I have about a dozen Windows Phone and Windows 8 Store apps. They’re all paid apps, mostly because I’m too lazy to mess around with advertising and it’s nice to get a little money, even if it’s just a few bucks, for my hobby. CascadeSkier makes up about 90% of all my downloads, but even that one isn’t huge. I decided to open the kimono a bit and share the results of a recent experiment where I offered both apps for free for three days.
Windows 8 Store
This version has been out since 2012 and as of today I have 1574 downloads. This app offers a free trial for a couple days and then you have to pay $1.99 to continue using it. During the period where the app was free, I got 120 downloads so that’s a pretty good chunk considering I only have 1500 total downloads. The really interesting part is that after the free period ended, I saw another peak of about 20-30 downloads and about a third of those people bought the app. We’re not talking huge money here, but it does appear that some of the people who downloaded the app for free convinced acquaintances to buy it later.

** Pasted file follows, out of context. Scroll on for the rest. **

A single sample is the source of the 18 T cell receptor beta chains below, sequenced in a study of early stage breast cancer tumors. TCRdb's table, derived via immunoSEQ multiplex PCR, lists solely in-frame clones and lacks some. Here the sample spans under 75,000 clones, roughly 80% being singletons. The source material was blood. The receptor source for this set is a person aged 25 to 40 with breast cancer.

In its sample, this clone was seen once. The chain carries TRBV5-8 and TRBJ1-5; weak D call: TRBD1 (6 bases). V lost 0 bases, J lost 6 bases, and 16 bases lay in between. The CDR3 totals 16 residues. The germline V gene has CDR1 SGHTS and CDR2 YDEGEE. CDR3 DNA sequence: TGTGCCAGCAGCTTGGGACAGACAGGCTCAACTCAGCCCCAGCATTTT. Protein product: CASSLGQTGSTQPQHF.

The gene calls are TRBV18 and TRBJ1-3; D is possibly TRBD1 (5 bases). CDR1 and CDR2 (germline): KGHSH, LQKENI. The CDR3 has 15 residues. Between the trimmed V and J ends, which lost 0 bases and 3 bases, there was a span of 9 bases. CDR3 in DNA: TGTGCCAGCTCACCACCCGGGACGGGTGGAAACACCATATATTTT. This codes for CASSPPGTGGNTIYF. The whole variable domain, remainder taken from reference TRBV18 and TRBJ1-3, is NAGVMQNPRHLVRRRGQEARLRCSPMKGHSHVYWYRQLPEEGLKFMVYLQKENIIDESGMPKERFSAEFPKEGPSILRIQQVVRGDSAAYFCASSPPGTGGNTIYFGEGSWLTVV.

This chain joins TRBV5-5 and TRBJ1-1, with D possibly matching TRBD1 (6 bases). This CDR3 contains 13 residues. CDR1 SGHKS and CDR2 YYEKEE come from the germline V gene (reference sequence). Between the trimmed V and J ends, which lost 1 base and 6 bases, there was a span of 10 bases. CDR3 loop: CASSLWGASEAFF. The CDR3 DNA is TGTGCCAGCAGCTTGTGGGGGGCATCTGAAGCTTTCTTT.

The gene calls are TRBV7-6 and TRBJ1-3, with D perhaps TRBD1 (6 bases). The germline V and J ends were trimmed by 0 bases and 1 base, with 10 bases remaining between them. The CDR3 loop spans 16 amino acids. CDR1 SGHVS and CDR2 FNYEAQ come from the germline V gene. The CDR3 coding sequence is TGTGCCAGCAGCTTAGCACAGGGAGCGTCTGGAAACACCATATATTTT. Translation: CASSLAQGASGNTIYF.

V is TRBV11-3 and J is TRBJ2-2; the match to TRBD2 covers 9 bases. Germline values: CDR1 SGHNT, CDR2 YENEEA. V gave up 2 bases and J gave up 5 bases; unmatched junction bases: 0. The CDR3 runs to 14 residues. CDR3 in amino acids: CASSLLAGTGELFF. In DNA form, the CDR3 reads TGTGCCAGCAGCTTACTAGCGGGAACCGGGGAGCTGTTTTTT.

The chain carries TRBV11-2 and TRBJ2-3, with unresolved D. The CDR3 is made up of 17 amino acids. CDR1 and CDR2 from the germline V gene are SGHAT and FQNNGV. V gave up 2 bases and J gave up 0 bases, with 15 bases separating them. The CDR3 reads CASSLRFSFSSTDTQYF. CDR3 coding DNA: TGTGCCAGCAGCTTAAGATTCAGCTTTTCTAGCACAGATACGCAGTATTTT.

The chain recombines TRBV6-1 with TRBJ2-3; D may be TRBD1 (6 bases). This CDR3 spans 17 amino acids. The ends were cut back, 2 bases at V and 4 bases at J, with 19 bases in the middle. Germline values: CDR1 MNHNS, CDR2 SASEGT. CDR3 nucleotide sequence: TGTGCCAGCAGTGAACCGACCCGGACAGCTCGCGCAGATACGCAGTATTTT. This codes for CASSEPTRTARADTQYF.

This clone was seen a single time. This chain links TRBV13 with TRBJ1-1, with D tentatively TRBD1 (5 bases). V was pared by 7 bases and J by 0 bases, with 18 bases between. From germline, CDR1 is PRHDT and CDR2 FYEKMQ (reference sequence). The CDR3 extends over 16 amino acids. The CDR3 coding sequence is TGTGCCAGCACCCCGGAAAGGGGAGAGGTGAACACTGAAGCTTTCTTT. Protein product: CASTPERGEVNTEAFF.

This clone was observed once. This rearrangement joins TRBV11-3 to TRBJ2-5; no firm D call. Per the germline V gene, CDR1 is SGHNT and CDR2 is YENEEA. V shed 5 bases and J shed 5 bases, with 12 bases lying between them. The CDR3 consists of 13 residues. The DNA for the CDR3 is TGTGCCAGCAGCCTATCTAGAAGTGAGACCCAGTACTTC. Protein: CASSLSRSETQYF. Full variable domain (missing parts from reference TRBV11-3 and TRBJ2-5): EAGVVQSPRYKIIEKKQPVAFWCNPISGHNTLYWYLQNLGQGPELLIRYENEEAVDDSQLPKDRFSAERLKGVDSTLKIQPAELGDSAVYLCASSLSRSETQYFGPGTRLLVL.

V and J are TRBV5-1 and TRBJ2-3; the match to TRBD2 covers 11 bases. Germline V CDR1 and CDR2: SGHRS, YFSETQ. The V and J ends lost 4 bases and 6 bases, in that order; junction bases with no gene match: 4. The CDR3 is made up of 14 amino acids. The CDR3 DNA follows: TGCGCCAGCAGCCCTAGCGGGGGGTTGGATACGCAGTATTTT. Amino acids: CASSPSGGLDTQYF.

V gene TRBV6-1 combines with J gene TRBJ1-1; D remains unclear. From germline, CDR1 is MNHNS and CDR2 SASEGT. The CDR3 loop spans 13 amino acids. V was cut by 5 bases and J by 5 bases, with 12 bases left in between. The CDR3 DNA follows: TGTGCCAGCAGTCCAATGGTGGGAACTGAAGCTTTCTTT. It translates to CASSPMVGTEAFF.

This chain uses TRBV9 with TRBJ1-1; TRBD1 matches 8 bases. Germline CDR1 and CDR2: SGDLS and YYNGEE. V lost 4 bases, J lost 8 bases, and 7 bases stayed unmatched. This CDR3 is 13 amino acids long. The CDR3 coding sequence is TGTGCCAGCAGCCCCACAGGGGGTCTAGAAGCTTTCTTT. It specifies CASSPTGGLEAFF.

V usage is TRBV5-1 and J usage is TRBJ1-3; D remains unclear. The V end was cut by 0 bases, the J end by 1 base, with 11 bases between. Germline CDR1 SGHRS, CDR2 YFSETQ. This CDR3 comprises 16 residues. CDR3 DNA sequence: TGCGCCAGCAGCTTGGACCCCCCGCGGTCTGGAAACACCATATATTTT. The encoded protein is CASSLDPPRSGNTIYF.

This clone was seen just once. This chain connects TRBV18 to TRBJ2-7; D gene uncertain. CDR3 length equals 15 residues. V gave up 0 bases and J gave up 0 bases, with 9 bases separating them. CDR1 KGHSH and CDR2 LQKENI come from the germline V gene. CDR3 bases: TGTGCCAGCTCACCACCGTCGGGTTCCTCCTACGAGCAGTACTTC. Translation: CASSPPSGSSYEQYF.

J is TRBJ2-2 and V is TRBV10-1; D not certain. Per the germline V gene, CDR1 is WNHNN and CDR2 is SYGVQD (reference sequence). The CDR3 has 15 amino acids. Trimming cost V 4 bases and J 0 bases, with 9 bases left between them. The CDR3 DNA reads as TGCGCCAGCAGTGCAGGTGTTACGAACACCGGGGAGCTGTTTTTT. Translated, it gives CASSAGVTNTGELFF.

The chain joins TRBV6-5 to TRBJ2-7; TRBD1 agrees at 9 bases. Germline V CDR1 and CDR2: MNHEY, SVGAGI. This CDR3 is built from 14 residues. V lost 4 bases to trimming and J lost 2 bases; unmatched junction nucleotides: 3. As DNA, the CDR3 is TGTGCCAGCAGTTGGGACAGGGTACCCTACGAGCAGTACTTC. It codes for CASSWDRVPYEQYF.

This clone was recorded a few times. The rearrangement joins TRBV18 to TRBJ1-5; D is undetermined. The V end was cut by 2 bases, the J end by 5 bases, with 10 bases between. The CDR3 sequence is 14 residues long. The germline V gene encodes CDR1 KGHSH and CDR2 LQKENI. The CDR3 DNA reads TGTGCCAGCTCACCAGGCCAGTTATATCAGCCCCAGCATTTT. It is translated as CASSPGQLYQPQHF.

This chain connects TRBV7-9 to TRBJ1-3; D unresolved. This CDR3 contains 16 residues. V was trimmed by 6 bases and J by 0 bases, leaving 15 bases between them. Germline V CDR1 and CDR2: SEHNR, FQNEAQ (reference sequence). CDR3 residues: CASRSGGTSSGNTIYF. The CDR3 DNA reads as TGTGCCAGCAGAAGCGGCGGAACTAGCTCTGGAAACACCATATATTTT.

One random stat unrelated to the free trial: over the last 12 months, 1 out of every 7 people who view the app in the store download it. 27% of those people buy the app and 75% of those people buy it without even attempting the trial.
The Windows Phone app has been out since 2010 and it has 1758 downloads. During the free period I got 200 downloads but there was no follow-on peak of paid downloads.
This was an interesting experiment. In reality I probably should have done this a long time ago and maybe I’ll do it again in the future. The reviews show that pretty much anybody who uses the app loves it. So that implies that the more people that are using the app, the more people will hear about it. The flip side of this argument is that I target a very small customer base. This app only applies to skiers and snowboarders who live in Washington or the Portland area and who use Windows Phone or run apps from the Windows 8 Store. I often wonder how close I am to saturating that market.